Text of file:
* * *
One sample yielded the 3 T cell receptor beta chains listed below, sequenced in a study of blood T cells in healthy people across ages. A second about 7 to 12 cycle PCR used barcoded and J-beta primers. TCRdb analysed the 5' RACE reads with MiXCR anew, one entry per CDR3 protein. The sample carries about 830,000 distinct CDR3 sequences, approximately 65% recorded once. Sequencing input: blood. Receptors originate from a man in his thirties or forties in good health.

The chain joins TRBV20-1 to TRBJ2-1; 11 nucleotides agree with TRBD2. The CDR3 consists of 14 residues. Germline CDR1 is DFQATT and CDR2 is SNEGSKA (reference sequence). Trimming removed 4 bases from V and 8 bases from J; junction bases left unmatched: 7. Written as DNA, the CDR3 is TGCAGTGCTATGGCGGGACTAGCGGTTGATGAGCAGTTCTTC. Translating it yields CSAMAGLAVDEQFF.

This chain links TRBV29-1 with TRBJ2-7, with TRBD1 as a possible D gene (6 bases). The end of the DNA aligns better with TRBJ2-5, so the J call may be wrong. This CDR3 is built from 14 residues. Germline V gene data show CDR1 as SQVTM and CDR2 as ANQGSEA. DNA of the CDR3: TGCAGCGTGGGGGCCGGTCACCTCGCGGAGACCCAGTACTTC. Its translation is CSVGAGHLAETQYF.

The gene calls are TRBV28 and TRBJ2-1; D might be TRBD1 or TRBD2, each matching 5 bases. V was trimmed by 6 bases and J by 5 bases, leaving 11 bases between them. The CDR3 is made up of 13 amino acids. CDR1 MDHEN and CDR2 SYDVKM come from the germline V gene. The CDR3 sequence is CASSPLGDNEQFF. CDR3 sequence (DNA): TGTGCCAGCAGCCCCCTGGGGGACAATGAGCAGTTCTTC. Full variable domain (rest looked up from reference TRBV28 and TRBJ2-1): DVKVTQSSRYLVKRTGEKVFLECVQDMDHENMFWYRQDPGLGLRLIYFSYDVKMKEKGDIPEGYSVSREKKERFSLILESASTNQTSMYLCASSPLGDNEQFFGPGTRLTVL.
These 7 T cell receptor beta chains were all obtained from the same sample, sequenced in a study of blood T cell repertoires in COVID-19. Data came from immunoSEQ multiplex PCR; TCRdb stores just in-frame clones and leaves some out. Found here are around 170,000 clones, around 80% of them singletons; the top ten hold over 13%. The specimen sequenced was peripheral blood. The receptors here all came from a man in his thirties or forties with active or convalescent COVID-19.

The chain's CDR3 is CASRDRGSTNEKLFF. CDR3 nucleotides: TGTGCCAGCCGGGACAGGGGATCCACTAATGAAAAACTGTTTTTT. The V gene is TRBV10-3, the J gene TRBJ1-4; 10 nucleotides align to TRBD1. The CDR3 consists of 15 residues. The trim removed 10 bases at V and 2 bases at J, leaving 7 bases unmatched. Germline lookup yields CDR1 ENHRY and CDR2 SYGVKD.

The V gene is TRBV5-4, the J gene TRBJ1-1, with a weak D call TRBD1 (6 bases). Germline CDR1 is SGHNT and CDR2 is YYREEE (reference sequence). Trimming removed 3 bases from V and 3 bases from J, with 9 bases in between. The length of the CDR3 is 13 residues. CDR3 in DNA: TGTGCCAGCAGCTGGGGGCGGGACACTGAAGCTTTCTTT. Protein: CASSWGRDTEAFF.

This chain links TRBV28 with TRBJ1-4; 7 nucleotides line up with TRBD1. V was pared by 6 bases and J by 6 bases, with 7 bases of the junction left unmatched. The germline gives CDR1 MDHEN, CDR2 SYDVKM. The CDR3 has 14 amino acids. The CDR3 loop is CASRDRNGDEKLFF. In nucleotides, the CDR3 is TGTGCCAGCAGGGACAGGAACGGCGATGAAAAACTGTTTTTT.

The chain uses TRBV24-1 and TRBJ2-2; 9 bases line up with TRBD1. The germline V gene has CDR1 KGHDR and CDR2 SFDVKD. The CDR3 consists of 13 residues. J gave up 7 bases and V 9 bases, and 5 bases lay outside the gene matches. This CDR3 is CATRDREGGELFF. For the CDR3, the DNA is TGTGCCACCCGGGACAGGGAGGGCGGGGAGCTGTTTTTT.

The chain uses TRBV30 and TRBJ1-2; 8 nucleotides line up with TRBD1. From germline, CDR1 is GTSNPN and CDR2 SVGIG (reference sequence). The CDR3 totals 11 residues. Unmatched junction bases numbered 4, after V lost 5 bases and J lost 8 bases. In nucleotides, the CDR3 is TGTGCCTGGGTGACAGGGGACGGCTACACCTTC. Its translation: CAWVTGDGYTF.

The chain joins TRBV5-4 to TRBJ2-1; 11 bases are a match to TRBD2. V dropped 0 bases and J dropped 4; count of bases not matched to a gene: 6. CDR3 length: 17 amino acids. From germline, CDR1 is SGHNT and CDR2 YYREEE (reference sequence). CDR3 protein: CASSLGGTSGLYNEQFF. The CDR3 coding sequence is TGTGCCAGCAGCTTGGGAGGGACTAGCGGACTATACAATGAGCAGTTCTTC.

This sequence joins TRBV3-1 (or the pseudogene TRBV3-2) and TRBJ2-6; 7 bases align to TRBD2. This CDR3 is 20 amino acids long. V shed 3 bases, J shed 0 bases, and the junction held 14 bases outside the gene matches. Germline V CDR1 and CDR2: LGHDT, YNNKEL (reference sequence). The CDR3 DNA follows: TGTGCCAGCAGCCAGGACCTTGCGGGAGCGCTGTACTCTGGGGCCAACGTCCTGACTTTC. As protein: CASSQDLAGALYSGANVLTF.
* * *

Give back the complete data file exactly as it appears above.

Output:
One sample yielded the 3 T cell receptor beta chains listed below, sequenced in a study of blood T cells in healthy people across ages. A second about 7 to 12 cycle PCR used barcoded and J-beta primers. TCRdb analysed the 5' RACE reads with MiXCR anew, one entry per CDR3 protein. The sample carries about 830,000 distinct CDR3 sequences, approximately 65% recorded once. Sequencing input: blood. Receptors originate from a man in his thirties or forties in good health.

The chain joins TRBV20-1 to TRBJ2-1; 11 nucleotides agree with TRBD2. The CDR3 consists of 14 residues. Germline CDR1 is DFQATT and CDR2 is SNEGSKA (reference sequence). Trimming removed 4 bases from V and 8 bases from J; junction bases left unmatched: 7. Written as DNA, the CDR3 is TGCAGTGCTATGGCGGGACTAGCGGTTGATGAGCAGTTCTTC. Translating it yields CSAMAGLAVDEQFF.

This chain links TRBV29-1 with TRBJ2-7, with TRBD1 as a possible D gene (6 bases). The end of the DNA aligns better with TRBJ2-5, so the J call may be wrong. This CDR3 is built from 14 residues. Germline V gene data show CDR1 as SQVTM and CDR2 as ANQGSEA. DNA of the CDR3: TGCAGCGTGGGGGCCGGTCACCTCGCGGAGACCCAGTACTTC. Its translation is CSVGAGHLAETQYF.

The gene calls are TRBV28 and TRBJ2-1; D might be TRBD1 or TRBD2, each matching 5 bases. V was trimmed by 6 bases and J by 5 bases, leaving 11 bases between them. The CDR3 is made up of 13 amino acids. CDR1 MDHEN and CDR2 SYDVKM come from the germline V gene. The CDR3 sequence is CASSPLGDNEQFF. CDR3 sequence (DNA): TGTGCCAGCAGCCCCCTGGGGGACAATGAGCAGTTCTTC. Full variable domain (rest looked up from reference TRBV28 and TRBJ2-1): DVKVTQSSRYLVKRTGEKVFLECVQDMDHENMFWYRQDPGLGLRLIYFSYDVKMKEKGDIPEGYSVSREKKERFSLILESASTNQTSMYLCASSPLGDNEQFFGPGTRLTVL.
These 7 T cell receptor beta chains were all obtained from the same sample, sequenced in a study of blood T cell repertoires in COVID-19. Data came from immunoSEQ multiplex PCR; TCRdb stores just in-frame clones and leaves some out. Found here are around 170,000 clones, around 80% of them singletons; the top ten hold over 13%. The specimen sequenced was peripheral blood. The receptors here all came from a man in his thirties or forties with active or convalescent COVID-19.

The chain's CDR3 is CASRDRGSTNEKLFF. CDR3 nucleotides: TGTGCCAGCCGGGACAGGGGATCCACTAATGAAAAACTGTTTTTT. The V gene is TRBV10-3, the J gene TRBJ1-4; 10 nucleotides align to TRBD1. The CDR3 consists of 15 residues. The trim removed 10 bases at V and 2 bases at J, leaving 7 bases unmatched. Germline lookup yields CDR1 ENHRY and CDR2 SYGVKD.

The V gene is TRBV5-4, the J gene TRBJ1-1, with a weak D call TRBD1 (6 bases). Germline CDR1 is SGHNT and CDR2 is YYREEE (reference sequence). Trimming removed 3 bases from V and 3 bases from J, with 9 bases in between. The length of the CDR3 is 13 residues. CDR3 in DNA: TGTGCCAGCAGCTGGGGGCGGGACACTGAAGCTTTCTTT. Protein: CASSWGRDTEAFF.

This chain links TRBV28 with TRBJ1-4; 7 nucleotides line up with TRBD1. V was pared by 6 bases and J by 6 bases, with 7 bases of the junction left unmatched. The germline gives CDR1 MDHEN, CDR2 SYDVKM. The CDR3 has 14 amino acids. The CDR3 loop is CASRDRNGDEKLFF. In nucleotides, the CDR3 is TGTGCCAGCAGGGACAGGAACGGCGATGAAAAACTGTTTTTT.

The chain uses TRBV24-1 and TRBJ2-2; 9 bases line up with TRBD1. The germline V gene has CDR1 KGHDR and CDR2 SFDVKD. The CDR3 consists of 13 residues. J gave up 7 bases and V 9 bases, and 5 bases lay outside the gene matches. This CDR3 is CATRDREGGELFF. For the CDR3, the DNA is TGTGCCACCCGGGACAGGGAGGGCGGGGAGCTGTTTTTT.

The chain uses TRBV30 and TRBJ1-2; 8 nucleotides line up with TRBD1. From germline, CDR1 is GTSNPN and CDR2 SVGIG (reference sequence). The CDR3 totals 11 residues. Unmatched junction bases numbered 4, after V lost 5 bases and J lost 8 bases. In nucleotides, the CDR3 is TGTGCCTGGGTGACAGGGGACGGCTACACCTTC. Its translation: CAWVTGDGYTF.

The chain joins TRBV5-4 to TRBJ2-1; 11 bases are a match to TRBD2. V dropped 0 bases and J dropped 4; count of bases not matched to a gene: 6. CDR3 length: 17 amino acids. From germline, CDR1 is SGHNT and CDR2 YYREEE (reference sequence). CDR3 protein: CASSLGGTSGLYNEQFF. The CDR3 coding sequence is TGTGCCAGCAGCTTGGGAGGGACTAGCGGACTATACAATGAGCAGTTCTTC.

This sequence joins TRBV3-1 (or the pseudogene TRBV3-2) and TRBJ2-6; 7 bases align to TRBD2. This CDR3 is 20 amino acids long. V shed 3 bases, J shed 0 bases, and the junction held 14 bases outside the gene matches. Germline V CDR1 and CDR2: LGHDT, YNNKEL (reference sequence). The CDR3 DNA follows: TGTGCCAGCAGCCAGGACCTTGCGGGAGCGCTGTACTCTGGGGCCAACGTCCTGACTTTC. As protein: CASSQDLAGALYSGANVLTF.